On Saturday night, just minutes after ambulances had pulled away from Woodhull Medical Center with the bodies of slain NYPD officers Wenjian Liu and Rafael Ramos, Patrolmen’s Benevolent Association president Pat Lynch addressed the media: “There’s blood on many hands tonight,” he bellowed. “Those that incited violence on the street under the guise of protest, that tried to tear down what New York City police officers did every day — we tried to warn it must not go on, it cannot be tolerated. That blood on the hands starts on the steps of City Hall, in the office of the mayor.” Unfortunately, Lynch — who just last week was encouraging cops to ban de Blasio from their funerals — was not the only person insisting that someone other than 28-year-old Ismaaiyl Brinsley was responsible for the murders of Ramos and Liu.
Lynch’s ugly rhetoric was immediately echoed by another police union, the Sergeants Benevolent Association, which tweeted this on Saturday night:
In a longer statement, SBA head Ed Mullins said, “Mayor de Blasio, the blood of these two officers is clearly on your hands. It is your failed policies and actions that enabled this tragedy to occur. I only hope and pray that more of these ambushes and executions do not happen again.”
Former New York governor George Pataki, who might try to run for president, also tweeted out a message shortly after the shooting:
By Sunday morning, several other erstwhile leaders were ready to weigh in as well. Michael Bloomberg’s police commissioner, Ray Kelly, told George Stephanopoulos that de Blasio encouraged violence by candidly trying to explain the perspective of anti-police-brutality protesters. "I think when the mayor made statements about that he had to train his son — who is biracial — to be careful when he’s dealing with the police, I think that set off this latest firestorm," said Kelly. "And quite frankly, the mayor ran an anti-police campaign last year when he ran for mayor."
“In this circumstance I believe, I personally feel, that Mayor de Blasio, [Al] Sharpton and others like them, they actually have blood on their hands. They encouraged this behavior. They encouraged protests. These so-called peaceful protests that, where people are standing out there saying ‘kill the cops,’ well, I hope they’re happy, because they got what they wanted.”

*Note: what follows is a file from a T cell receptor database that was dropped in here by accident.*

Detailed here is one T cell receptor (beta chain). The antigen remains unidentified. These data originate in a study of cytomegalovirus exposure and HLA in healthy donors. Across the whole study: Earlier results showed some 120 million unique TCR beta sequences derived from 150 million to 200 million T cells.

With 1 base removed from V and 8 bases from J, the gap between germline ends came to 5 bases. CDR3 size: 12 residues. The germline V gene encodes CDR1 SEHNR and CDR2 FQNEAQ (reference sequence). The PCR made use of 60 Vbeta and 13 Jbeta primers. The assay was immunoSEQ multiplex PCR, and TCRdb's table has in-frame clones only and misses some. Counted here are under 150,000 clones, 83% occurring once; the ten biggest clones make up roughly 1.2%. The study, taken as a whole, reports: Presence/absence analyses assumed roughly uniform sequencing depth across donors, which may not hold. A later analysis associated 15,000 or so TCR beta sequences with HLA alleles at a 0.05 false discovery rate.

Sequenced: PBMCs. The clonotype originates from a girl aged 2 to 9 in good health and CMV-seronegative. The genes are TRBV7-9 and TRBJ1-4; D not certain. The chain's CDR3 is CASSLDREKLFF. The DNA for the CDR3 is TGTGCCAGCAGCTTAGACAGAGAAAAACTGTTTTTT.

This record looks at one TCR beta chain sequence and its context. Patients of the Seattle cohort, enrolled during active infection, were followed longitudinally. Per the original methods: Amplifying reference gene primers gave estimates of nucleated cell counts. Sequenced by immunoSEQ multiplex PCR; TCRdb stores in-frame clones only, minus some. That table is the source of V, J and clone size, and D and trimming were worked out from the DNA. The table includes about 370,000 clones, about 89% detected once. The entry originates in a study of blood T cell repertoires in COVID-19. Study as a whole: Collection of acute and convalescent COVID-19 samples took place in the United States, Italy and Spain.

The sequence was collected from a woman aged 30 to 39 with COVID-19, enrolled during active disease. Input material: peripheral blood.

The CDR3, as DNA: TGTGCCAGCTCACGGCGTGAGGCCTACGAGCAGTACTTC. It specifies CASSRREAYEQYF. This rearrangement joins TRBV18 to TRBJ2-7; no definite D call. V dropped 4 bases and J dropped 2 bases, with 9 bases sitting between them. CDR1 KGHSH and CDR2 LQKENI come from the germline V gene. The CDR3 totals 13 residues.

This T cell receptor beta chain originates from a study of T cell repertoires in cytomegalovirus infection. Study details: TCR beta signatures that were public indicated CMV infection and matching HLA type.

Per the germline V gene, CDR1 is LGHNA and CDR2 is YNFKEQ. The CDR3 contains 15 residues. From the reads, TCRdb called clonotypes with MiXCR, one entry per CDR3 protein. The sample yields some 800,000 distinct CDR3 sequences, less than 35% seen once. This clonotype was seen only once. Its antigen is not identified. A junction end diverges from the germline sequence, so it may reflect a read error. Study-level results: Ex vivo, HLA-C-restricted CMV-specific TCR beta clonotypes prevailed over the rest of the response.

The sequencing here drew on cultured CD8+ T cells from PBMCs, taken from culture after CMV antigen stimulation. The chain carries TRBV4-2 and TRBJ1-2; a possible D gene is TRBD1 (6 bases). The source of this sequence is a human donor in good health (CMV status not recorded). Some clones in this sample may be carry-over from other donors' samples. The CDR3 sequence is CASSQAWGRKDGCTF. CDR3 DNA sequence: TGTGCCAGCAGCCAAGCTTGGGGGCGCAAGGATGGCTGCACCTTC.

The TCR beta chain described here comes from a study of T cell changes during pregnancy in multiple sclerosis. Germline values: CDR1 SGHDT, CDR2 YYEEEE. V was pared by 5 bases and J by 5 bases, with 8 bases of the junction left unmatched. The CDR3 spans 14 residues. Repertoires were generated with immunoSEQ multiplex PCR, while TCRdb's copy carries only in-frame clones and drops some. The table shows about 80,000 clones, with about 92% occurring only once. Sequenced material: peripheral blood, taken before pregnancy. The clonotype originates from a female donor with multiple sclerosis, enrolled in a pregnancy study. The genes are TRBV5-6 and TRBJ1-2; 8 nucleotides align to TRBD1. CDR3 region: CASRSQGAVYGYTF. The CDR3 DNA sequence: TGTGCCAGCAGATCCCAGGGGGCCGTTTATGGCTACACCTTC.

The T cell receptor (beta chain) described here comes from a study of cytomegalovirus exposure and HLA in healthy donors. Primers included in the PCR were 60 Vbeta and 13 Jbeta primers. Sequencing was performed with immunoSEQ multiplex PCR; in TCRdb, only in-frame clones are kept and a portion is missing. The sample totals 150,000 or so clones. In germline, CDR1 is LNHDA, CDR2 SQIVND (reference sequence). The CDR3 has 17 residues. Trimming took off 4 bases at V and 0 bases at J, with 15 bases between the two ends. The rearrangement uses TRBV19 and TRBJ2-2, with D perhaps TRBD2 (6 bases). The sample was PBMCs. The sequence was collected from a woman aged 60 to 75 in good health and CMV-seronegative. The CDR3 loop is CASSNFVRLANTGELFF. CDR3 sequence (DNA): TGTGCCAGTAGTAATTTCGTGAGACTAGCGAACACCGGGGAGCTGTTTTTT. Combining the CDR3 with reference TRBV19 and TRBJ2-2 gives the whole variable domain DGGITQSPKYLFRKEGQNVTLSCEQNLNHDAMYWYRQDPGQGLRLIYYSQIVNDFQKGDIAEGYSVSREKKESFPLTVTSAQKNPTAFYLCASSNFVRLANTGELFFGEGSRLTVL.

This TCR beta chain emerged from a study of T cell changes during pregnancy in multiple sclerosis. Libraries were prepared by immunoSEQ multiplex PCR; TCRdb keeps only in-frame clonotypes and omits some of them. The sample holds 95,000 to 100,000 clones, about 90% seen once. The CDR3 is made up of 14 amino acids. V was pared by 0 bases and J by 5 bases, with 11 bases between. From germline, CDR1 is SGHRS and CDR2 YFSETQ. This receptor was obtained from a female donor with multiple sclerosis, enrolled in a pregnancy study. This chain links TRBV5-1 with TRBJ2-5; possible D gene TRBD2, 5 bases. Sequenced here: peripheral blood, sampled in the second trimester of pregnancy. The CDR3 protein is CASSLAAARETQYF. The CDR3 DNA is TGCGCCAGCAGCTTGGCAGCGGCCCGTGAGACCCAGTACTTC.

Former New York City mayor Rudy Giuliani was slightly more reasonable, saying that, "It goes too far to blame the mayor for the murder or to ask for the mayor’s resignation." However, he was sure to say that de Blasio had not handled the protesters properly, thereby creating an environment that was conducive to cop-killing:
“We’ve had four months of propaganda starting with the president that everybody should hate the police,” said Giuliani. “The protests are being embraced, the protests are being encouraged. The protests, even the ones that don’t lead to violence, a lot of them lead to violence, all lead to a conclusion. The police are bad, the police are racist. That is completely wrong.”
Republican senator Lindsey Graham took a similar approach on Face the Nation. "I blame the shooter and nobody else." But!
“I think the mayor of New York has probably undercut his cops, and the attorney general is trying to walk a fine line. What happened in Missouri, I understand why the cop had to defend himself. When you see the video in New York — did that man really have to die? But the tone they’re setting around the rhetoric regarding the cops incites crazy people, but I blame the shooter.”
Meanwhile, a petition accusing de Blasio of “throwing [the police] under the bus” and demanding his resignation had gathered nearly 54,000 signatures by Sunday evening.